[Pharo-dev] Erlang/OTP/Pony-style concurrency in Smalltalk

Shaping shaping at uurda.org
Fri Nov 29 16:41:50 EST 2019


(I posted this earlier to the OS VM group
(vm-dev at lists.squeakfoundation.org), but the message appeared as an
attachment.  I'm not sure that was the right place; so I'm reposting here.)

 

 

Hi all. 

 

I was reading about the RoarVM, recently.  The project seems to be at a
standstill.  

 

Why, as in the RoarVM, would someone try to build a Smalltalk VM supporting
concurrency, and not also resolve to use a strict actor model in which each
process has its own, usually small heap that is very quickly and simply
GCed?  If I understand correctly, RoarVM still had one big heap for all
processes.  With one heap per process, many times no GC happens at all:  the
process finishes and the heap is discarded.  This finer-grained
memory-management dynamic gets us closer to deterministic latencies, which
are needed in simulations (and almost anything graphical you want to render
smoothly).

 

The idea with the actor model (and the OTP-style work-stealing that
accompanies it) is not only to use very continuously all cores in all CPUs
in all machine-nodes on the network, all of the time (until the program
exits or goes idle), but also to make using the usual synchronization
devices (semaphores, mutexes, monitors, and the like) unnecessary.  This is
where all the complexity is and where the time and effort go when coding and
debugging concurrent apps.  No one wants to use these devices if he needn't.
The actor model is an elegant way to solve the concurrent-programming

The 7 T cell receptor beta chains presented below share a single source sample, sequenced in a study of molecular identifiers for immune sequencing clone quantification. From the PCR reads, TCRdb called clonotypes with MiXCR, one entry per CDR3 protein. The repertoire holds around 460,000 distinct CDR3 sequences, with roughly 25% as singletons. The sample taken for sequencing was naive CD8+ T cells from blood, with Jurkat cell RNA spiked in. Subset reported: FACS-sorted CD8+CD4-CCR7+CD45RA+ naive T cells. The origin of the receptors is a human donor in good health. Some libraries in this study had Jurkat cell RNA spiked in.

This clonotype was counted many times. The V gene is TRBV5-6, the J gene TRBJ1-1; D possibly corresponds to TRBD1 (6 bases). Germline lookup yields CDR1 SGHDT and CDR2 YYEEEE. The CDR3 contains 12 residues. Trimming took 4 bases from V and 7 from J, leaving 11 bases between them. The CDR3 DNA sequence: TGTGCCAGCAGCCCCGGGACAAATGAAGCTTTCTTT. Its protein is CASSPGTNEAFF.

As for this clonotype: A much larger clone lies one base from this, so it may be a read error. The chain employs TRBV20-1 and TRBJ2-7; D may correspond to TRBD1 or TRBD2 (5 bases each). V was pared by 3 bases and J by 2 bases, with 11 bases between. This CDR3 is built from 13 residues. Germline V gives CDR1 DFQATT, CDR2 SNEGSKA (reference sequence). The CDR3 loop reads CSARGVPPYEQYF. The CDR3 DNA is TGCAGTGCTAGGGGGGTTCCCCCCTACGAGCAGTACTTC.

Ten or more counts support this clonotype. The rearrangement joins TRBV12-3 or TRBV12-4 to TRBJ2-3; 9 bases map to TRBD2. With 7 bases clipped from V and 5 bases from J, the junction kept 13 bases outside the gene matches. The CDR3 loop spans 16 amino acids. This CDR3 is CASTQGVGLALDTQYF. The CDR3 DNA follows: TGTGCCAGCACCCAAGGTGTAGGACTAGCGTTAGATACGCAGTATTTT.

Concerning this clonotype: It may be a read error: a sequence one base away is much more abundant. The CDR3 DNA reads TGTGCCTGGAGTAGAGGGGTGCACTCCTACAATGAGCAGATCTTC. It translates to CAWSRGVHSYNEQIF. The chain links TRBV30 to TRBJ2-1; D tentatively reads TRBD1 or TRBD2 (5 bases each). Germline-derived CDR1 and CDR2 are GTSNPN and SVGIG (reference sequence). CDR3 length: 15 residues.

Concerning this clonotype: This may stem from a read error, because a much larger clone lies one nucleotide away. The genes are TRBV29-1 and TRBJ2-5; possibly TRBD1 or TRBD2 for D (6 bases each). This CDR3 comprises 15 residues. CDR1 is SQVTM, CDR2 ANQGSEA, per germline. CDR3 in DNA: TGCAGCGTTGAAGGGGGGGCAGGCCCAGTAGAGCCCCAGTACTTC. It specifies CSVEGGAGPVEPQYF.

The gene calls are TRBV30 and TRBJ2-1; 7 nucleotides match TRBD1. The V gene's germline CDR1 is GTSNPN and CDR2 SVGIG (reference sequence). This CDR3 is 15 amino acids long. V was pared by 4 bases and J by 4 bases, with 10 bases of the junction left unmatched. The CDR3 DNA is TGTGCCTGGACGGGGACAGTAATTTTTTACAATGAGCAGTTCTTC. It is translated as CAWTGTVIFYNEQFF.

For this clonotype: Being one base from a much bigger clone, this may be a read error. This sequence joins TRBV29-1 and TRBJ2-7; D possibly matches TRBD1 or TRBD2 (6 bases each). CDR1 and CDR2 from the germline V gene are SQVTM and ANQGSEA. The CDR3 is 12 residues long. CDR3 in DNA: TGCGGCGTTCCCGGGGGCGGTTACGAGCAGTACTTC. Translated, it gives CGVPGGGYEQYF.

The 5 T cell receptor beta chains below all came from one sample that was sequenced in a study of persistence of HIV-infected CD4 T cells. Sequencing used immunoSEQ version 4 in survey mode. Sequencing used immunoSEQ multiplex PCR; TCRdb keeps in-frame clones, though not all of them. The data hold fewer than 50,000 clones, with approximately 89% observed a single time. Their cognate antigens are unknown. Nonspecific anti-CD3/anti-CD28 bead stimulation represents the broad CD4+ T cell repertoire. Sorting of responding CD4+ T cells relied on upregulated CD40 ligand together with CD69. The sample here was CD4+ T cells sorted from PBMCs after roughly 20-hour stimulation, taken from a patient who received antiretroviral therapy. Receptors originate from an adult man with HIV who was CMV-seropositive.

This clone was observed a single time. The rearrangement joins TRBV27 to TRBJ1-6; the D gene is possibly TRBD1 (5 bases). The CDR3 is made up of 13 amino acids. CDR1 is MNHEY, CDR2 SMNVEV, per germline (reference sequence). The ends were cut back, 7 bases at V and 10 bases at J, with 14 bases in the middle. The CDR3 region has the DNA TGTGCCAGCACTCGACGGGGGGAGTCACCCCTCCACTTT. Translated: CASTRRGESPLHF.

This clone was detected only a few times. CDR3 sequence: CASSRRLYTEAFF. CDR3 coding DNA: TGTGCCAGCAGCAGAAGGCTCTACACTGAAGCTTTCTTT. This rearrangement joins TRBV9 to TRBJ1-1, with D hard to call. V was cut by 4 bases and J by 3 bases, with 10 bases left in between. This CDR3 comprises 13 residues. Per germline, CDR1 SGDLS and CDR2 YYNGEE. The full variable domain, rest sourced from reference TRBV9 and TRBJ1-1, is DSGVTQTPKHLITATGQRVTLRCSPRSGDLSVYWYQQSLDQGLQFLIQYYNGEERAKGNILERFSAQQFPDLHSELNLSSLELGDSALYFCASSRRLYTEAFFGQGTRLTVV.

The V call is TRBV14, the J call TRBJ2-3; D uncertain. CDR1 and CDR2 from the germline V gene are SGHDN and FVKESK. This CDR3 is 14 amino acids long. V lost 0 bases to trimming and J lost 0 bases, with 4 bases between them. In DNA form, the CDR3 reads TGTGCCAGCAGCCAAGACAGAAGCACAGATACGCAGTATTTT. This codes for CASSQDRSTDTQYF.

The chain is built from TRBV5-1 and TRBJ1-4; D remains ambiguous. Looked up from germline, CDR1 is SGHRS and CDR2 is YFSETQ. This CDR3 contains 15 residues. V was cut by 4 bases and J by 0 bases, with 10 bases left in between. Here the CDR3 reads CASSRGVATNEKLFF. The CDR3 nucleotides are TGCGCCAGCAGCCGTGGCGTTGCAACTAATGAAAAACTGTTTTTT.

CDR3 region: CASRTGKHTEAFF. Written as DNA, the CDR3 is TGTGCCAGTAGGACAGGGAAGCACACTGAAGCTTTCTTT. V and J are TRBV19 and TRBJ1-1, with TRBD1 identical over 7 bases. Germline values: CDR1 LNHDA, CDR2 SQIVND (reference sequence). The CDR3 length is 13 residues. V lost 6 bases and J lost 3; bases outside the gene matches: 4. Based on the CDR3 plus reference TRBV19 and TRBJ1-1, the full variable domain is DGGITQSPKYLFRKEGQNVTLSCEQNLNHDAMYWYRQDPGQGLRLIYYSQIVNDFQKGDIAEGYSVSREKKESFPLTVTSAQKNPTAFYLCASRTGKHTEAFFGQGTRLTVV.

problem, which mostly reduces to advancing program state with only
asynchronous messaging, while causing no blocking and no idle cores if there
is still work left to do.  The actor model works if you are willing to build
a proper state-machine for your app (I have some ideas for a GUI to help in
this respect) and the asynchronous messaging is fast.  It is very fast in
Pony (https://www.ponylang.io/).  (Smalltalk images linked by WS connections
won't be fast enough.)

 

I'm learning to use Pony these days.  It's a good tool, and it's improving
at a good pace with an enthusiastic community.  It's statically compiled; so
it's not speeding development/experimentation as much as it is the resulting
program.  However, Pony vastly reduces the amount of concurrency-related
debugging you would otherwise do if you did not, after a successful compile,
have a provably non-deadlocking/non-data racing program.  This is the new
thing that Pony gives you, and it's great.   But I want a dynamic
development environment and very efficient Erlang/OTP/Pony-style
concurrency.

 

How do we get that?

 

Why wasn't this the path chosen by the RoarVM developers?

 

What is happening in OpenSmalltalk VM regarding such concurrency?

 

I'm considering using Pony somehow in a 5-pane browser (but that's some
work), dumping compiler errors to the Transcript.  I'm not fond of editing
text files (scrolling/searching) even when the process is very graceful.
That's too 20th-century.  VS Code is a very nice tool with great extensions,
but it does not replace what happens in a Smalltalk browser.   

 

Please share your thoughts on what is happening or what could be done to
create Erlang/OTP/Pony-style concurrency in Smalltalk.

 

 

Cheers,

 

Shaping

 

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